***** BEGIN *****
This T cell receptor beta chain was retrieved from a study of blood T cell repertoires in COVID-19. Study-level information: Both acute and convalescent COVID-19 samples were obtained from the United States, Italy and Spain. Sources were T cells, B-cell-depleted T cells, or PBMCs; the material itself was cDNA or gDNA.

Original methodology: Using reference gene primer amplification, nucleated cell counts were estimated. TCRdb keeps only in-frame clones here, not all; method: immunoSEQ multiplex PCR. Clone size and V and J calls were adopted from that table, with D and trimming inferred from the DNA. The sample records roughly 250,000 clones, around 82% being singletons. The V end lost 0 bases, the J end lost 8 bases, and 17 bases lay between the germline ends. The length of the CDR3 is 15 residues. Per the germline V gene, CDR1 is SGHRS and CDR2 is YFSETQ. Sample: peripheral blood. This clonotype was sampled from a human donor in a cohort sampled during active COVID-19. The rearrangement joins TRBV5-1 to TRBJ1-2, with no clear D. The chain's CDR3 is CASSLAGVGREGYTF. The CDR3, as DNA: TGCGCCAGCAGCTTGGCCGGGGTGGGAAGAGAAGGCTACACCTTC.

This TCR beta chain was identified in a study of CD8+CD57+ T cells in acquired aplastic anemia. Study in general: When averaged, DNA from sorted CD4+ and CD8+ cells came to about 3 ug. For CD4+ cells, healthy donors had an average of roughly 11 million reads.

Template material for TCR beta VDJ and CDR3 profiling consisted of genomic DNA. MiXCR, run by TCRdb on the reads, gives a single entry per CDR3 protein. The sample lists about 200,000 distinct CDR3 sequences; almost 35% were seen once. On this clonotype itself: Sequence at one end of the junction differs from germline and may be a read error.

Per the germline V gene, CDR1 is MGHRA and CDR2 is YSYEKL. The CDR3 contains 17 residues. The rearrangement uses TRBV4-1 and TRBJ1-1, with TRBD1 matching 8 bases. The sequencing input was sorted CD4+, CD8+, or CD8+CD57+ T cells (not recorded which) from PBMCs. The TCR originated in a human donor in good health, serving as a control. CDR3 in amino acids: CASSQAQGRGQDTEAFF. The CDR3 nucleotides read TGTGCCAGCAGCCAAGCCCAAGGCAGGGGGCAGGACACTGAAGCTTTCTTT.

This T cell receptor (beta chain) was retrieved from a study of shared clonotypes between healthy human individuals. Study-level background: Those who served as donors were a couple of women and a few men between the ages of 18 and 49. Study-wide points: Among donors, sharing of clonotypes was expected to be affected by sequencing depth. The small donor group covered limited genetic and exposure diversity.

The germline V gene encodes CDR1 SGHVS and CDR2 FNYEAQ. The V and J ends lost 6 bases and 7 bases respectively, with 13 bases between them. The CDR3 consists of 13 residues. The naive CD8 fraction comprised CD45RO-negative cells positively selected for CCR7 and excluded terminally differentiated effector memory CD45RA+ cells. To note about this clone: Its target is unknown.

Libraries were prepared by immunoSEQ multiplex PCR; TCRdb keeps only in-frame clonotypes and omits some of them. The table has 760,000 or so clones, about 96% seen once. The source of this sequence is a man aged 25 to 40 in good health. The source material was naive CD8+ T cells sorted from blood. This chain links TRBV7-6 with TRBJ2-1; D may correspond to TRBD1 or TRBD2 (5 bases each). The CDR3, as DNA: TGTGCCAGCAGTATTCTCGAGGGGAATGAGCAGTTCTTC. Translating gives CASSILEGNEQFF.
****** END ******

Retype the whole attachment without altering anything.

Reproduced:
This T cell receptor beta chain was retrieved from a study of blood T cell repertoires in COVID-19. Study-level information: Both acute and convalescent COVID-19 samples were obtained from the United States, Italy and Spain. Sources were T cells, B-cell-depleted T cells, or PBMCs; the material itself was cDNA or gDNA.

Original methodology: Using reference gene primer amplification, nucleated cell counts were estimated. TCRdb keeps only in-frame clones here, not all; method: immunoSEQ multiplex PCR. Clone size and V and J calls were adopted from that table, with D and trimming inferred from the DNA. The sample records roughly 250,000 clones, around 82% being singletons. The V end lost 0 bases, the J end lost 8 bases, and 17 bases lay between the germline ends. The length of the CDR3 is 15 residues. Per the germline V gene, CDR1 is SGHRS and CDR2 is YFSETQ. Sample: peripheral blood. This clonotype was sampled from a human donor in a cohort sampled during active COVID-19. The rearrangement joins TRBV5-1 to TRBJ1-2, with no clear D. The chain's CDR3 is CASSLAGVGREGYTF. The CDR3, as DNA: TGCGCCAGCAGCTTGGCCGGGGTGGGAAGAGAAGGCTACACCTTC.

This TCR beta chain was identified in a study of CD8+CD57+ T cells in acquired aplastic anemia. Study in general: When averaged, DNA from sorted CD4+ and CD8+ cells came to about 3 ug. For CD4+ cells, healthy donors had an average of roughly 11 million reads.

Template material for TCR beta VDJ and CDR3 profiling consisted of genomic DNA. MiXCR, run by TCRdb on the reads, gives a single entry per CDR3 protein. The sample lists about 200,000 distinct CDR3 sequences; almost 35% were seen once. On this clonotype itself: Sequence at one end of the junction differs from germline and may be a read error.

Per the germline V gene, CDR1 is MGHRA and CDR2 is YSYEKL. The CDR3 contains 17 residues. The rearrangement uses TRBV4-1 and TRBJ1-1, with TRBD1 matching 8 bases. The sequencing input was sorted CD4+, CD8+, or CD8+CD57+ T cells (not recorded which) from PBMCs. The TCR originated in a human donor in good health, serving as a control. CDR3 in amino acids: CASSQAQGRGQDTEAFF. The CDR3 nucleotides read TGTGCCAGCAGCCAAGCCCAAGGCAGGGGGCAGGACACTGAAGCTTTCTTT.

This T cell receptor (beta chain) was retrieved from a study of shared clonotypes between healthy human individuals. Study-level background: Those who served as donors were a couple of women and a few men between the ages of 18 and 49. Study-wide points: Among donors, sharing of clonotypes was expected to be affected by sequencing depth. The small donor group covered limited genetic and exposure diversity.

The germline V gene encodes CDR1 SGHVS and CDR2 FNYEAQ. The V and J ends lost 6 bases and 7 bases respectively, with 13 bases between them. The CDR3 consists of 13 residues. The naive CD8 fraction comprised CD45RO-negative cells positively selected for CCR7 and excluded terminally differentiated effector memory CD45RA+ cells. To note about this clone: Its target is unknown.

Libraries were prepared by immunoSEQ multiplex PCR; TCRdb keeps only in-frame clonotypes and omits some of them. The table has 760,000 or so clones, about 96% seen once. The source of this sequence is a man aged 25 to 40 in good health. The source material was naive CD8+ T cells sorted from blood. This chain links TRBV7-6 with TRBJ2-1; D may correspond to TRBD1 or TRBD2 (5 bases each). The CDR3, as DNA: TGTGCCAGCAGTATTCTCGAGGGGAATGAGCAGTTCTTC. Translating gives CASSILEGNEQFF.